Kari Nayanar

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Kari Nayanar
Thogai adiyar with three nayanars.jpg
thillaivazh andhanar ("thogai adiyar"), Kaari nayanar, Arivattaya nayanar, Vaayilaar
Born Kari
Titles/honours Nayanar saint,
Philosophy Shaivism, Bhakti

Kari Nayanar is the 47th Nayanar saint.[1] Traditional hagiographies like Periya Puranam (13th century CE) and Thiruthondar Thogai (10th century CE) detail his legendary life and services to the Hindu god Shiva. Kari Nayanar was a vedic Brahmin devotee as well as a Tamil poet with Sanskrit learnings. The poet-saint compiled the vedic truths in Kovai(Anthology), a Tamil composition titled Karikkovai.[2][3] Therefore the saint got the name as Kari Nayanar.


Kari Nayanar was born in a vedic Brahmin family in Thirukkadaiyur, a coastal town located - 15 km north of Karaikal - on the east coast of Tamil Nadu, where there are Amritaghateswarar - Abirami Temple and the ancient Thirukkadaiyur Mayanam temple. The poet-saint was not only the great Shiva devotee but also a learned scholar. The saint, with the help of his Sanskrit learning and with fair knowledge about the Vedic truths, composed anthologies in praise of Shiva and on Vedic truths. The knowledge of Vedic truths originally compiled in Sanskrit language was disseminated in the easily understandable, rhythmic and music filled Tamil anthology compositions, which melted the entire Tamil regions. The poet-saint also composed anthologies in praise of the monarchs i.e., Chera, Chozha and Pandyan, the rulers of three major Tamil kingdoms. In appreciation of his anthologies the poet-saint was rewarded with heaps of prize money and gifts. The saint utilized all his earnings for the cause of Saiva services. The poet-saint built many Shiva temples. He also served Shiva devotees. After rendering the prolonged selfless services, the devotion, faith and intense prayers of the poet-saint made him to attain the abode of Shiva.[4][5]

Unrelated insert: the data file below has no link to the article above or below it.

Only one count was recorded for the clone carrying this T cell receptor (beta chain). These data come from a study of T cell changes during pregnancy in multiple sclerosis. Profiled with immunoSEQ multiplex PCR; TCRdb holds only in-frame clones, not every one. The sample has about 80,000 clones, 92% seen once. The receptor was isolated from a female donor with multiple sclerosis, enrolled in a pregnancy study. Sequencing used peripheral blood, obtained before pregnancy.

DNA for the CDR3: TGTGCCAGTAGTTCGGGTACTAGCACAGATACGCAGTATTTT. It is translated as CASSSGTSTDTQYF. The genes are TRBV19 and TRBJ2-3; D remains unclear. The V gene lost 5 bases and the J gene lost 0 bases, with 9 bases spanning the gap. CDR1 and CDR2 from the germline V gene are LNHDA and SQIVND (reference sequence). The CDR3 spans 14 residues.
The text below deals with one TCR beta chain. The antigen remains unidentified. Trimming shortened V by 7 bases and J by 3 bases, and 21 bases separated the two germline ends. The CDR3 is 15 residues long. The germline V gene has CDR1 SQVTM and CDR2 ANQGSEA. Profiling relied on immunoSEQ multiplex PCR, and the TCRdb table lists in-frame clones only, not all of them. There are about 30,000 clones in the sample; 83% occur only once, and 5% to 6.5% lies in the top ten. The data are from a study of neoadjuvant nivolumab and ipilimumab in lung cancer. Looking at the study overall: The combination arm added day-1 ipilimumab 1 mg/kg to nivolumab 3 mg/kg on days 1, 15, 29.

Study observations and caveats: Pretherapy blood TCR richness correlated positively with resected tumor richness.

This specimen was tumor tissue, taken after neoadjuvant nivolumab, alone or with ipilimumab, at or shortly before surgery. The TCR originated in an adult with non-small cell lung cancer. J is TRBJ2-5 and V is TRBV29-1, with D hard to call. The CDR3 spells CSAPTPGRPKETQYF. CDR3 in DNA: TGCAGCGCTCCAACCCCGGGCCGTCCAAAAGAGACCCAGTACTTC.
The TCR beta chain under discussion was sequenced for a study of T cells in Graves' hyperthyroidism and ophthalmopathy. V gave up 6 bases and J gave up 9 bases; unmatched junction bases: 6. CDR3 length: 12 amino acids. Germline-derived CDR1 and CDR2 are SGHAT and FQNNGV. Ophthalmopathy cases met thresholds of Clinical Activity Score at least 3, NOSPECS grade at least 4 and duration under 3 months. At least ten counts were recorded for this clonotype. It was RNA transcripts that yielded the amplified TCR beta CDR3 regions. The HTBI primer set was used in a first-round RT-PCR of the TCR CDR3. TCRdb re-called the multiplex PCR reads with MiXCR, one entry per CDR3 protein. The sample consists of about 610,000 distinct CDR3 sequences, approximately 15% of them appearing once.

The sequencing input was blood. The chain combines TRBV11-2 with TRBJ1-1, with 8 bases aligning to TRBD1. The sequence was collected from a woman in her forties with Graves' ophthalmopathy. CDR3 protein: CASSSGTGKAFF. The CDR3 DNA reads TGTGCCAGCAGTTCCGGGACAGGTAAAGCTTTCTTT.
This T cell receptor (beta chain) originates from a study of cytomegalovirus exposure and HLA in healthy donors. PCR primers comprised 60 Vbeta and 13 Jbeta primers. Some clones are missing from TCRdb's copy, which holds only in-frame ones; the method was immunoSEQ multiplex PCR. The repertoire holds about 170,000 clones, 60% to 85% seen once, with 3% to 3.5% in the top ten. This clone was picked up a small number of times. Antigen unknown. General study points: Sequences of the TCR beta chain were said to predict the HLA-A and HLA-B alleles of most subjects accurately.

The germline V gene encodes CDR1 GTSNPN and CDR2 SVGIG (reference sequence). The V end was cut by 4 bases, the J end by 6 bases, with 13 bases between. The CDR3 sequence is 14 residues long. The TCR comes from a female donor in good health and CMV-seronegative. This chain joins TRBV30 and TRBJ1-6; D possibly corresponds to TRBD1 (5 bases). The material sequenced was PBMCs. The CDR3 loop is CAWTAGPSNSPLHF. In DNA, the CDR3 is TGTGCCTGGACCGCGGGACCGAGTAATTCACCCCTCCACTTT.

Tamil month Masi – Puradam Poorvashada, Purvashada, star is widely celebrated as Guru Puja Day of Kari Nayanar.


  1. ^ Shaivam.org. 63 nAyanmArkaL. Shaivam.org. Retrieved 2012-05-07. 
  2. ^ Vaiyāpurip Piḷḷai, ES (1988). "Vaiyapuripillai's history of Tamil language and literature: from the beginning to 1000 A.D.". , (Chennai: New Century Book House). p. 78. Retrieved 2012-05-08. 
  3. ^ Zvelebil, Kamil V (1992). 3. "Companion Studies to the History of Tamil Literature". Handbuch der Orientalistik., (New York: BRILL). p. 55. ISBN 978-9004093652. Retrieved 2012-05-08. 
  4. ^ Shaivam.org. "kAri nAyanAr". , (Shaivam.org). Retrieved 2012-05-08. 
  5. ^ Sivananda, Swami (1999). 48. Kari Nayanar. "Sixty-three Nayanar Saints". , (Sivanandanagar: The Divine Life Society). Retrieved 2012-05-08. 

See also[edit]

  1. Bhakti movement
  2. Sundarar
  3. Periya Puranam
  4. Nayanars